“If they can pro­vide a bet­ter ser­vice, I think it would be a good de­ci­sion for the com­pa­nies to push,” he ex­plained.

Chi­nese na­tional Li Mei­hui, who just started her first year at the uni­ver­sity, uses ofo more of­ten than Mo­bike. “I have no money on my Mo­bike ac­count,” she ex­plained, ad­ding that she prefers us­ing bikes on-de­mand than own­ing a bike. “That way you don’t need to worry about where to park it safely.”

The young woman also wants ofo and Mo­bike to merge. “So I can scan both bikes with one app!”

Amer­i­can Jor­dan Schneider, 27, a med­i­cal his­tory stu­dent at Pek­ing Uni­ver­sity, is very en­thu­si­as­tic about on­de­mand bikes.

He said, “They are the great­est thing China has ever cre­ated, far su­pe­rior to pa­per, gun­pow­der and all the other past in­ven­tions. Noth­ing can com­pare to the im­pres­sive and mind-blow­ing im­pact of the on-de­mand bike busi­ness model.”

A “city plague”

How­ever, not all the stu­dents feel so pos­i­tive about the home-grown Chi­nese in­no­va­tion.

Is­sameldeen El­fadul from Su­dan is

not a fan of Mo­bike or ofo, in fact, he prefers to own a bike. His metal­lic-blue slim city bike takes him ev­ery­where on cam­pus and be­yond. He said, “Why should I pay a 200 ($30) or 300 yuan de­posit when I can get a new bike, or per­haps a sec­ond-hand bike, for the same price?”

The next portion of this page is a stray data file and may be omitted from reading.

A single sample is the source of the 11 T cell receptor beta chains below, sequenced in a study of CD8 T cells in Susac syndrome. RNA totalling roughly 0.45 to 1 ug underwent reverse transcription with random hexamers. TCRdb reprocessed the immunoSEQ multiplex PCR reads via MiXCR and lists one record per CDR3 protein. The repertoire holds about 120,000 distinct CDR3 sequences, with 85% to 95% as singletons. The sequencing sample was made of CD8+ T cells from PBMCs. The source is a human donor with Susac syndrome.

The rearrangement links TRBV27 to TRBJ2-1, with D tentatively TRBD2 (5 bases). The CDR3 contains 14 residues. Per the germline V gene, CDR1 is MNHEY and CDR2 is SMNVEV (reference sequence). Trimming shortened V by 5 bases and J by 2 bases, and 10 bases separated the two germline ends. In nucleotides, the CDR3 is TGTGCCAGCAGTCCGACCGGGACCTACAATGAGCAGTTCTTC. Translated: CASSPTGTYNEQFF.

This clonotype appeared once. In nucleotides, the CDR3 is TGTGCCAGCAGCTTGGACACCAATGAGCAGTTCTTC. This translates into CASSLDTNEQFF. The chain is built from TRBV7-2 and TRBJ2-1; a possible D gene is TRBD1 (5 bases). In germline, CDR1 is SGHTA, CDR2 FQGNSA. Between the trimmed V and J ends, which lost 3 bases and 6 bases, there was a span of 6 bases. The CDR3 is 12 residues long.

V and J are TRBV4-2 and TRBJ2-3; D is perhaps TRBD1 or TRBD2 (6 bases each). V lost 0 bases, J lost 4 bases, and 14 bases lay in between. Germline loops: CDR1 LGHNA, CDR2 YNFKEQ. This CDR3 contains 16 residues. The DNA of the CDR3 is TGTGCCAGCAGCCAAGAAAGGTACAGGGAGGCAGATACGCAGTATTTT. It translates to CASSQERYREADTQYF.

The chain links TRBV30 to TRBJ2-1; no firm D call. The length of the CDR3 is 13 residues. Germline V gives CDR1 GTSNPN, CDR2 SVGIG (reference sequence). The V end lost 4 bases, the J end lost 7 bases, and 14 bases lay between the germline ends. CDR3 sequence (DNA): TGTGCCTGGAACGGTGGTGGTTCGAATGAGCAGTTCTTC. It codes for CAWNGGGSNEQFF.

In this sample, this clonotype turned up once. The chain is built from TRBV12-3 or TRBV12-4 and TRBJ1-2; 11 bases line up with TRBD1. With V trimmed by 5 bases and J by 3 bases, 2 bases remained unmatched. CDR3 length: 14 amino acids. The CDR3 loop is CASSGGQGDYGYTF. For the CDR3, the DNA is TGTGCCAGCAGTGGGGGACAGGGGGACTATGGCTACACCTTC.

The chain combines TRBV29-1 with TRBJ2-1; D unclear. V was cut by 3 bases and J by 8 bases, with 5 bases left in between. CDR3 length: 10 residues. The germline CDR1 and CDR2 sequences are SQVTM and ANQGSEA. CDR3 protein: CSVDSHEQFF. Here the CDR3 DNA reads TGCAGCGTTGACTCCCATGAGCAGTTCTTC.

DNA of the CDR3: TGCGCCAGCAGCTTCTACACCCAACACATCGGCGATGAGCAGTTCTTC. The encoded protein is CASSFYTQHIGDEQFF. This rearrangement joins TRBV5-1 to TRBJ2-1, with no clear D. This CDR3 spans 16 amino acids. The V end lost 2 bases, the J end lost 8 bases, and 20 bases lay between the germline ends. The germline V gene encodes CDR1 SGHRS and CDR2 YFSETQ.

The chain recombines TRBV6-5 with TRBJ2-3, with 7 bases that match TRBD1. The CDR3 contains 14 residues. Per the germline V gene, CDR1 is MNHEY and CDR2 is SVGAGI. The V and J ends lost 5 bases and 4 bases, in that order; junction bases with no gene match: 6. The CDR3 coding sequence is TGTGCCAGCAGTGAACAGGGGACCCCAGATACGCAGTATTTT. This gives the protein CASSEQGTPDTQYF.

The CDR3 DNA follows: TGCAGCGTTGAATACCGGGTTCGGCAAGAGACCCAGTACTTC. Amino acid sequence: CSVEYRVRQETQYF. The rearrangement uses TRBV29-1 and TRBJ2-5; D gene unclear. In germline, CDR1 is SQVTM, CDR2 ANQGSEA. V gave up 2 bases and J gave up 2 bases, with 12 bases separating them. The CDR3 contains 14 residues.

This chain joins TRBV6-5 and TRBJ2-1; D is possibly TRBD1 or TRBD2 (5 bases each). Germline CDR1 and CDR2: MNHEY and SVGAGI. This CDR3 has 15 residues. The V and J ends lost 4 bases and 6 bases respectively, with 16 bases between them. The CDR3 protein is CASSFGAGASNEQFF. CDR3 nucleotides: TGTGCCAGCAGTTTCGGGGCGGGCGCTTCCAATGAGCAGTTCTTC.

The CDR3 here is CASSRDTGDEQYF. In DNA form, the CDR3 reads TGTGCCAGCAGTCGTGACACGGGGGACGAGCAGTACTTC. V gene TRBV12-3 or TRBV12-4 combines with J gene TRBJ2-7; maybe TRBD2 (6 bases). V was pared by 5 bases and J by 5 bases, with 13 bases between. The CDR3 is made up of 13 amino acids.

The 30-year old is here on a schol­ar­ship from the Chi­nese gov­ern­ment, get­ting an MBA. Re­gard­ing the merger, he sug­gested that the com­pa­nies should re­duce the amount of the de­posit so that peo­ple will pre­fer the rental ser­vice over their own bike.

Aus­tralian na­tional Luke Pe­grum, who is ma­jor­ing in jour­nal­ism at Ts­inghua, used to be a loyal ofo client. “Walk­ing takes me 20 min­utes, a taxi takes half an hour and a bike only takes five min­utes,” he ex­plained.

“But then they got a lit­tle weird,” he said, re­fer­ring to ofo. “They al­ways seem to be bro­ken.” Now he mostly uses Blue­gogo, a Bei­jing-based startup, which he said to be “bet­ter than both, Mo­bike and ofo” and “eas­ier to ride.” He said the only prob­lem is there are not many of them.